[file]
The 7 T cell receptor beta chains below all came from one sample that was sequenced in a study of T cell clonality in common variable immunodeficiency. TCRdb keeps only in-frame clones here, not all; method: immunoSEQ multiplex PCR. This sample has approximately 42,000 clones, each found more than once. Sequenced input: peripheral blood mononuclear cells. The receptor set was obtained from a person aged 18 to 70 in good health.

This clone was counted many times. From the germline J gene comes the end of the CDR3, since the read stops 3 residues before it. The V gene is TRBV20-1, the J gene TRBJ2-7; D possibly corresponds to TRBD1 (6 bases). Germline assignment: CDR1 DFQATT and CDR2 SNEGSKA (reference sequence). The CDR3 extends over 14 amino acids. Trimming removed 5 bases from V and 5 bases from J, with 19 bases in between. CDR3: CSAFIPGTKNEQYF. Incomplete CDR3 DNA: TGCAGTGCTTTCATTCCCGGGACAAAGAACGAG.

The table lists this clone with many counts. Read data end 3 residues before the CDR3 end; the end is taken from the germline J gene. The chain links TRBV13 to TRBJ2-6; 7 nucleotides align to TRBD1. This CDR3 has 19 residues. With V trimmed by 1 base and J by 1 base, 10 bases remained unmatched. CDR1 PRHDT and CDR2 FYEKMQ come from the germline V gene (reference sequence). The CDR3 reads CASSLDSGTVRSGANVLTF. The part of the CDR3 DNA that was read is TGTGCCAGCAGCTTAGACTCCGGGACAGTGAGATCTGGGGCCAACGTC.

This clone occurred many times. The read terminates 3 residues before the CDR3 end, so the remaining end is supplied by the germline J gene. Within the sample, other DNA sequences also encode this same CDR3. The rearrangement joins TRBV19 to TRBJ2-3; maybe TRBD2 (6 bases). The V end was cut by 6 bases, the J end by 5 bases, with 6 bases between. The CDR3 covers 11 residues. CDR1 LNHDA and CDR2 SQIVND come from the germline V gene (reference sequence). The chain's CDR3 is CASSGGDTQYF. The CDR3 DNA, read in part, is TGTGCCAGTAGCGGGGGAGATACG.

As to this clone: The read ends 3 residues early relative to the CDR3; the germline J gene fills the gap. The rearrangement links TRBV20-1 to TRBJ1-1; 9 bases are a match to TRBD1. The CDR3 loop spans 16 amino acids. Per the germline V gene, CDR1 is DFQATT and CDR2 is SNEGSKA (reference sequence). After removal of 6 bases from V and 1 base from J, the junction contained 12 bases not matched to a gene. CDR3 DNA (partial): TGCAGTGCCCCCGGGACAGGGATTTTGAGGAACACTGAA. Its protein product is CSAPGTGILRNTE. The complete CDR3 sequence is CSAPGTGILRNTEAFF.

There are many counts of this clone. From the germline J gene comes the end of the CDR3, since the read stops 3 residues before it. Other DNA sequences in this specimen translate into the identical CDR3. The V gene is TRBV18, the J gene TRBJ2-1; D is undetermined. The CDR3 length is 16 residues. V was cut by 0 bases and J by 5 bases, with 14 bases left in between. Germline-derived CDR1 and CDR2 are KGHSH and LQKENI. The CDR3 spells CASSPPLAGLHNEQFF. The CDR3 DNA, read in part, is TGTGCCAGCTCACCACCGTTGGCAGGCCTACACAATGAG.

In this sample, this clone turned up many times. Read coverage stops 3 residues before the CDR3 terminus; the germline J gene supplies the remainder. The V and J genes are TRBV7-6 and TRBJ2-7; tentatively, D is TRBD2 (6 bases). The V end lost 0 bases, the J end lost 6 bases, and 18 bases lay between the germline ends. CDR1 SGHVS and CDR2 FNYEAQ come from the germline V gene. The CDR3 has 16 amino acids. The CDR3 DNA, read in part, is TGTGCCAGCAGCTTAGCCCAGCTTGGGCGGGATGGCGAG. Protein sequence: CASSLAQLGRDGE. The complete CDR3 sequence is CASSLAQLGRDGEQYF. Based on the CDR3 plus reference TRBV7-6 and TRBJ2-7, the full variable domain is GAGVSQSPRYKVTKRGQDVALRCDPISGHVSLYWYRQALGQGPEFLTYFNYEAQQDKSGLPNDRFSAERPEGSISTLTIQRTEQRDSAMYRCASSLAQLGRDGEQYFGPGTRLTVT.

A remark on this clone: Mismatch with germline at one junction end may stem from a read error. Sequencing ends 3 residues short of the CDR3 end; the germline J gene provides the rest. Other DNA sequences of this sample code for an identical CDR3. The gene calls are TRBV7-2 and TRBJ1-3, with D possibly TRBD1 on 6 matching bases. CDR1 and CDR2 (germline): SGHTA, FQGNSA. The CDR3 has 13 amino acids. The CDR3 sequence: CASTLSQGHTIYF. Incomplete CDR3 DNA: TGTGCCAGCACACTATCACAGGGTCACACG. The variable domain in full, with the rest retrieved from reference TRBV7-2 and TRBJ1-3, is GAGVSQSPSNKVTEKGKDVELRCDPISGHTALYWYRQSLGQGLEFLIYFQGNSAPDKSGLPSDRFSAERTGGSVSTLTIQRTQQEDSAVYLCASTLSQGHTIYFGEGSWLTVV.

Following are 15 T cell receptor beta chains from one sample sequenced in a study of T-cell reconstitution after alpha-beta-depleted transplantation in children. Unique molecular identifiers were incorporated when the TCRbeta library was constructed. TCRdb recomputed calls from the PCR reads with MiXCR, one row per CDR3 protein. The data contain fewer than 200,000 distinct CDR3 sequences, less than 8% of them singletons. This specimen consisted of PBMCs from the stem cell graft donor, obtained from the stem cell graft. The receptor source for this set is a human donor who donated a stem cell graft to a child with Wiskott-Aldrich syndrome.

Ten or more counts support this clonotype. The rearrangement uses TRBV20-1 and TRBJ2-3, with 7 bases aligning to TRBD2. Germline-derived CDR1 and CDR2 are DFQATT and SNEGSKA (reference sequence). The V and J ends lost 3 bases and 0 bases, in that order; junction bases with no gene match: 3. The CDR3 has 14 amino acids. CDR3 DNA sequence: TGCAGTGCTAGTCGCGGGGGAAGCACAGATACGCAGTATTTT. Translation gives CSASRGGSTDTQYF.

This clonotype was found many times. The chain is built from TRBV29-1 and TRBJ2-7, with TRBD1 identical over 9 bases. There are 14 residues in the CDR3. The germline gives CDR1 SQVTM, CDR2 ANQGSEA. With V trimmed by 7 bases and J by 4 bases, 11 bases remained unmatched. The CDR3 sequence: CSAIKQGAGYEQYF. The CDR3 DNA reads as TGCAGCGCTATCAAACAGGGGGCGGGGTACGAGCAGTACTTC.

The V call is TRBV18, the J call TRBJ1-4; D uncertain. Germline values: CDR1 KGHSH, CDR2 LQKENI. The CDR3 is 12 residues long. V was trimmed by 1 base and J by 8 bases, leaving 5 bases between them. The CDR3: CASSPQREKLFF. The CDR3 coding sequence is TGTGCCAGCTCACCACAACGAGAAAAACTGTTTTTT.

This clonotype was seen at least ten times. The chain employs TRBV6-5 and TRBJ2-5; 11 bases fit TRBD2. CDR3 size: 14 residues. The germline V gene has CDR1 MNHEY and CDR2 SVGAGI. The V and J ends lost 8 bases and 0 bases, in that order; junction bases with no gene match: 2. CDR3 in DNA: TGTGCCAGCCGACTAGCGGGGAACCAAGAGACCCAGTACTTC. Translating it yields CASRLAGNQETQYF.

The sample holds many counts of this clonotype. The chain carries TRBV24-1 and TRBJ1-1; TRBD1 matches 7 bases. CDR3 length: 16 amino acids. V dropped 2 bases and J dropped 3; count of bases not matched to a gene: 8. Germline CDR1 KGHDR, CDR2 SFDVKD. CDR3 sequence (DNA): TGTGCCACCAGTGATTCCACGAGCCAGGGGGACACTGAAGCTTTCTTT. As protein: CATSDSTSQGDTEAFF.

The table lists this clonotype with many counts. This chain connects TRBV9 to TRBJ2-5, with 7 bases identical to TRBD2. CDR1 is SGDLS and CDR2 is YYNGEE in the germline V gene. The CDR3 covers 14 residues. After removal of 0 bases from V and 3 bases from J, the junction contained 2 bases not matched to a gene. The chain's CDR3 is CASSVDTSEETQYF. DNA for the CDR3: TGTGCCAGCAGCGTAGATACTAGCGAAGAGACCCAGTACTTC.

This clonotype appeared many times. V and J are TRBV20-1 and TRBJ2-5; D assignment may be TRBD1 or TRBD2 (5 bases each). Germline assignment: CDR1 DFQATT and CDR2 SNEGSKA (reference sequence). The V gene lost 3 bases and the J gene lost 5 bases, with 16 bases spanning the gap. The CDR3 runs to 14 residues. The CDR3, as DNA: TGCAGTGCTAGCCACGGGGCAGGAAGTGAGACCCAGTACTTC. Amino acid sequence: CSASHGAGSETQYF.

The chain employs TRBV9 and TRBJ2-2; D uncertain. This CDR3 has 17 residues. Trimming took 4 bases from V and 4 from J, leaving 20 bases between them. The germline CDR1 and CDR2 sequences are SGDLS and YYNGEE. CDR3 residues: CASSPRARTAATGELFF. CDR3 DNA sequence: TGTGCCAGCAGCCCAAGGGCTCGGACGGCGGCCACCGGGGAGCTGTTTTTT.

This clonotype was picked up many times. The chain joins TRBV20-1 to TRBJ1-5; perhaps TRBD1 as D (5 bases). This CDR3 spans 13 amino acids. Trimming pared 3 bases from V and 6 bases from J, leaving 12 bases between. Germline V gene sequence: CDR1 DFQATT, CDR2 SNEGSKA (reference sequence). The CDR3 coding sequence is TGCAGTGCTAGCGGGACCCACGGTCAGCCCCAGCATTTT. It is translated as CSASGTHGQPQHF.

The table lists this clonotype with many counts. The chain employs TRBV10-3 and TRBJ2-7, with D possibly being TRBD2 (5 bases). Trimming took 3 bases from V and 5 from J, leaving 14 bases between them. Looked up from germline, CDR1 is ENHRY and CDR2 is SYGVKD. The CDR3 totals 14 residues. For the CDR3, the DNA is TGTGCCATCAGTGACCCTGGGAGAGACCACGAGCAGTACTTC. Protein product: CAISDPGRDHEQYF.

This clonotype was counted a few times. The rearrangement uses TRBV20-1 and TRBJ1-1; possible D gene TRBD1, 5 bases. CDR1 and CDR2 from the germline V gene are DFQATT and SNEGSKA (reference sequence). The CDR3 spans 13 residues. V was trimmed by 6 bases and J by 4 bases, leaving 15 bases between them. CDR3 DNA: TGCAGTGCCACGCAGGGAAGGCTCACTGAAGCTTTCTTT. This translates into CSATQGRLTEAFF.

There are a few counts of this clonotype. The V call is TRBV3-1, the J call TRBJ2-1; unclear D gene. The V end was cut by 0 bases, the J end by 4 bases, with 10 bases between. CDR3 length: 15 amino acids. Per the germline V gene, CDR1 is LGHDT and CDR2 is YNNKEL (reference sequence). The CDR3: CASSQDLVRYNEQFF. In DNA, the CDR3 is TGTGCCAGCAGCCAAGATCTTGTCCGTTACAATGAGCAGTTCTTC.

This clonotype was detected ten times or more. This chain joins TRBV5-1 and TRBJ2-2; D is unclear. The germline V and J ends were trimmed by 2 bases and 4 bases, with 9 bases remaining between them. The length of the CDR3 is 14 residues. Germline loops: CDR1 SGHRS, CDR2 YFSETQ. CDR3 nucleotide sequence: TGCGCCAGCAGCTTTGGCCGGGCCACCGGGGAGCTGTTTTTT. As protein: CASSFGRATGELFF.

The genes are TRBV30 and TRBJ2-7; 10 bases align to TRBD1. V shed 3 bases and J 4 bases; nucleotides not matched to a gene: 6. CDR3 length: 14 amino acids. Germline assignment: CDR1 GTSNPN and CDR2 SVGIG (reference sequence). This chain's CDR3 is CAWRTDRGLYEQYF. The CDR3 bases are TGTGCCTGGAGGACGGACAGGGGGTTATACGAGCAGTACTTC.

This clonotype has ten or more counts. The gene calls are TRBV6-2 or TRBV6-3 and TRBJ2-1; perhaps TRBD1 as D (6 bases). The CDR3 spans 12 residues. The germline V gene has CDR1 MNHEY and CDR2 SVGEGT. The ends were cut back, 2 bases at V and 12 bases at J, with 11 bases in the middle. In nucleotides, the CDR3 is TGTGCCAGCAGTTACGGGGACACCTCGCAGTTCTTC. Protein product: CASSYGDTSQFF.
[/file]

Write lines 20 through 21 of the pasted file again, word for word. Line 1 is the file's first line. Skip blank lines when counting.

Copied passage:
This clonotype was counted a few times. The rearrangement uses TRBV20-1 and TRBJ1-1; possible D gene TRBD1, 5 bases. CDR1 and CDR2 from the germline V gene are DFQATT and SNEGSKA (reference sequence). The CDR3 spans 13 residues. V was trimmed by 6 bases and J by 4 bases, leaving 15 bases between them. CDR3 DNA: TGCAGTGCCACGCAGGGAAGGCTCACTGAAGCTTTCTTT. This translates into CSATQGRLTEAFF.

There are a few counts of this clonotype. The V call is TRBV3-1, the J call TRBJ2-1; unclear D gene. The V end was cut by 0 bases, the J end by 4 bases, with 10 bases between. CDR3 length: 15 amino acids. Per the germline V gene, CDR1 is LGHDT and CDR2 is YNNKEL (reference sequence). The CDR3: CASSQDLVRYNEQFF. In DNA, the CDR3 is TGTGCCAGCAGCCAAGATCTTGTCCGTTACAATGAGCAGTTCTTC.